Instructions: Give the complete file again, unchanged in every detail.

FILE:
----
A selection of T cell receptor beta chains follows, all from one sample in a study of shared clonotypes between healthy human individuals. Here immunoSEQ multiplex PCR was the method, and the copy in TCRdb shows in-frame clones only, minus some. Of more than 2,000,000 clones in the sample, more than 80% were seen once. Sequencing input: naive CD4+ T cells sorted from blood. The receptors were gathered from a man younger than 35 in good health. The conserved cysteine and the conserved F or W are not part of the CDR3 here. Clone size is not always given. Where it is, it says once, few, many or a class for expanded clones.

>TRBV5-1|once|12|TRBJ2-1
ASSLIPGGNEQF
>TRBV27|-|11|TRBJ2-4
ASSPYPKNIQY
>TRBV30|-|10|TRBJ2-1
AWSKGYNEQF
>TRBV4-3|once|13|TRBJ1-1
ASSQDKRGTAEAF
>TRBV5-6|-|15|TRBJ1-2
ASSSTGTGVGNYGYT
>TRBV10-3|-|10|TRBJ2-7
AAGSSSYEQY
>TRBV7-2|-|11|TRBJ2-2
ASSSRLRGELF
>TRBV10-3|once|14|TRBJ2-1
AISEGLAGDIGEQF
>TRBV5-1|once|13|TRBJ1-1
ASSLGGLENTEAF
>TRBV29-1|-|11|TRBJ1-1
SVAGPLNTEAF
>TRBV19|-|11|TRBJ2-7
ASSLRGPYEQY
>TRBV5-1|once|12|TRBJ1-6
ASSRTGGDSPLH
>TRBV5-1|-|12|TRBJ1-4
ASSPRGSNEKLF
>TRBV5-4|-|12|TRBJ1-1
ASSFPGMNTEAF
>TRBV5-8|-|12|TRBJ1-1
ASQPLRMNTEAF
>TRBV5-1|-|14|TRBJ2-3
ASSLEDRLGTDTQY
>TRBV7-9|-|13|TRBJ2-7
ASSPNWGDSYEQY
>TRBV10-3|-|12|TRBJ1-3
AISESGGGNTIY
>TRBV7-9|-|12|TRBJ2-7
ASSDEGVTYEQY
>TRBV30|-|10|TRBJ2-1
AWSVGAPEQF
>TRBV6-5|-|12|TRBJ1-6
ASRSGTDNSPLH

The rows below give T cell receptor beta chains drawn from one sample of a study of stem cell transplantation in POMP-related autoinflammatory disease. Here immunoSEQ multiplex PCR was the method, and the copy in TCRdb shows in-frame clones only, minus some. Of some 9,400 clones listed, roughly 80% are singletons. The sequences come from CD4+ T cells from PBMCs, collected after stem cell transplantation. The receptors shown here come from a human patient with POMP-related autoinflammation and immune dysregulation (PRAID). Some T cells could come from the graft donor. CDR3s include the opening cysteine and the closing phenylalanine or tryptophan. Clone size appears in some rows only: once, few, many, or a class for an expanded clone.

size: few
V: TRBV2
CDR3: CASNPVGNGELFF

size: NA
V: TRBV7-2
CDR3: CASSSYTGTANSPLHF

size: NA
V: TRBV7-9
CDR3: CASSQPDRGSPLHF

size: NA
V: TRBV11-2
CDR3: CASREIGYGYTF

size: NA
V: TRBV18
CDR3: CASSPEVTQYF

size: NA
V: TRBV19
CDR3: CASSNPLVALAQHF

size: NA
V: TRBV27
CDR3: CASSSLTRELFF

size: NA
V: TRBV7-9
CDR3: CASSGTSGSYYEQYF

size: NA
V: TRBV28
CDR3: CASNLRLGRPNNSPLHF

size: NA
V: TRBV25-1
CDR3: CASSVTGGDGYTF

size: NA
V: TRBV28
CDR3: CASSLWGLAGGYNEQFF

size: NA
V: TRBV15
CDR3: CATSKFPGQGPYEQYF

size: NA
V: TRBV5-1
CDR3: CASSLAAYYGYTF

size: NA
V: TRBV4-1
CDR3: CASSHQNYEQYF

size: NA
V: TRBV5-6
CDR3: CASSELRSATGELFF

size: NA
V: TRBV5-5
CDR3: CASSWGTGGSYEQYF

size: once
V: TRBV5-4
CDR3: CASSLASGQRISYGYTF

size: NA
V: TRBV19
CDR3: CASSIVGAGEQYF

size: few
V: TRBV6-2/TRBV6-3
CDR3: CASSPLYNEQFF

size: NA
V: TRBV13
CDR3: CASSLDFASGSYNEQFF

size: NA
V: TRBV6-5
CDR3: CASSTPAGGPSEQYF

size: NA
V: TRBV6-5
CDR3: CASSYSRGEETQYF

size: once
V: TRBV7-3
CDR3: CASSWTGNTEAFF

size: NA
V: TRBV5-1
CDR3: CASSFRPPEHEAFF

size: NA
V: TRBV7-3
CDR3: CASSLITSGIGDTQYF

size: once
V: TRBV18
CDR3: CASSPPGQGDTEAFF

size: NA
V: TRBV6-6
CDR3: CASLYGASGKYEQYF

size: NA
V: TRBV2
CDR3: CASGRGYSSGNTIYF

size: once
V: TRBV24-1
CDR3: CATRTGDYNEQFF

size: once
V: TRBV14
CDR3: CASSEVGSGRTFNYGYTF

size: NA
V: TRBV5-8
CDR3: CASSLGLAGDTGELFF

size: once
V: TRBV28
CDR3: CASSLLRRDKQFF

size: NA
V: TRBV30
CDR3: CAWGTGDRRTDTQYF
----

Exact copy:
A selection of T cell receptor beta chains follows, all from one sample in a study of shared clonotypes between healthy human individuals. Here immunoSEQ multiplex PCR was the method, and the copy in TCRdb shows in-frame clones only, minus some. Of more than 2,000,000 clones in the sample, more than 80% were seen once. Sequencing input: naive CD4+ T cells sorted from blood. The receptors were gathered from a man younger than 35 in good health. The conserved cysteine and the conserved F or W are not part of the CDR3 here. Clone size is not always given. Where it is, it says once, few, many or a class for expanded clones.

>TRBV5-1|once|12|TRBJ2-1
ASSLIPGGNEQF
>TRBV27|-|11|TRBJ2-4
ASSPYPKNIQY
>TRBV30|-|10|TRBJ2-1
AWSKGYNEQF
>TRBV4-3|once|13|TRBJ1-1
ASSQDKRGTAEAF
>TRBV5-6|-|15|TRBJ1-2
ASSSTGTGVGNYGYT
>TRBV10-3|-|10|TRBJ2-7
AAGSSSYEQY
>TRBV7-2|-|11|TRBJ2-2
ASSSRLRGELF
>TRBV10-3|once|14|TRBJ2-1
AISEGLAGDIGEQF
>TRBV5-1|once|13|TRBJ1-1
ASSLGGLENTEAF
>TRBV29-1|-|11|TRBJ1-1
SVAGPLNTEAF
>TRBV19|-|11|TRBJ2-7
ASSLRGPYEQY
>TRBV5-1|once|12|TRBJ1-6
ASSRTGGDSPLH
>TRBV5-1|-|12|TRBJ1-4
ASSPRGSNEKLF
>TRBV5-4|-|12|TRBJ1-1
ASSFPGMNTEAF
>TRBV5-8|-|12|TRBJ1-1
ASQPLRMNTEAF
>TRBV5-1|-|14|TRBJ2-3
ASSLEDRLGTDTQY
>TRBV7-9|-|13|TRBJ2-7
ASSPNWGDSYEQY
>TRBV10-3|-|12|TRBJ1-3
AISESGGGNTIY
>TRBV7-9|-|12|TRBJ2-7
ASSDEGVTYEQY
>TRBV30|-|10|TRBJ2-1
AWSVGAPEQF
>TRBV6-5|-|12|TRBJ1-6
ASRSGTDNSPLH

The rows below give T cell receptor beta chains drawn from one sample of a study of stem cell transplantation in POMP-related autoinflammatory disease. Here immunoSEQ multiplex PCR was the method, and the copy in TCRdb shows in-frame clones only, minus some. Of some 9,400 clones listed, roughly 80% are singletons. The sequences come from CD4+ T cells from PBMCs, collected after stem cell transplantation. The receptors shown here come from a human patient with POMP-related autoinflammation and immune dysregulation (PRAID). Some T cells could come from the graft donor. CDR3s include the opening cysteine and the closing phenylalanine or tryptophan. Clone size appears in some rows only: once, few, many, or a class for an expanded clone.

size: few
V: TRBV2
CDR3: CASNPVGNGELFF

size: NA
V: TRBV7-2
CDR3: CASSSYTGTANSPLHF

size: NA
V: TRBV7-9
CDR3: CASSQPDRGSPLHF

size: NA
V: TRBV11-2
CDR3: CASREIGYGYTF

size: NA
V: TRBV18
CDR3: CASSPEVTQYF

size: NA
V: TRBV19
CDR3: CASSNPLVALAQHF

size: NA
V: TRBV27
CDR3: CASSSLTRELFF

size: NA
V: TRBV7-9
CDR3: CASSGTSGSYYEQYF

size: NA
V: TRBV28
CDR3: CASNLRLGRPNNSPLHF

size: NA
V: TRBV25-1
CDR3: CASSVTGGDGYTF

size: NA
V: TRBV28
CDR3: CASSLWGLAGGYNEQFF

size: NA
V: TRBV15
CDR3: CATSKFPGQGPYEQYF

size: NA
V: TRBV5-1
CDR3: CASSLAAYYGYTF

size: NA
V: TRBV4-1
CDR3: CASSHQNYEQYF

size: NA
V: TRBV5-6
CDR3: CASSELRSATGELFF

size: NA
V: TRBV5-5
CDR3: CASSWGTGGSYEQYF

size: once
V: TRBV5-4
CDR3: CASSLASGQRISYGYTF

size: NA
V: TRBV19
CDR3: CASSIVGAGEQYF

size: few
V: TRBV6-2/TRBV6-3
CDR3: CASSPLYNEQFF

size: NA
V: TRBV13
CDR3: CASSLDFASGSYNEQFF

size: NA
V: TRBV6-5
CDR3: CASSTPAGGPSEQYF

size: NA
V: TRBV6-5
CDR3: CASSYSRGEETQYF

size: once
V: TRBV7-3
CDR3: CASSWTGNTEAFF

size: NA
V: TRBV5-1
CDR3: CASSFRPPEHEAFF

size: NA
V: TRBV7-3
CDR3: CASSLITSGIGDTQYF

size: once
V: TRBV18
CDR3: CASSPPGQGDTEAFF

size: NA
V: TRBV6-6
CDR3: CASLYGASGKYEQYF

size: NA
V: TRBV2
CDR3: CASGRGYSSGNTIYF

size: once
V: TRBV24-1
CDR3: CATRTGDYNEQFF

size: once
V: TRBV14
CDR3: CASSEVGSGRTFNYGYTF

size: NA
V: TRBV5-8
CDR3: CASSLGLAGDTGELFF

size: once
V: TRBV28
CDR3: CASSLLRRDKQFF

size: NA
V: TRBV30
CDR3: CAWGTGDRRTDTQYF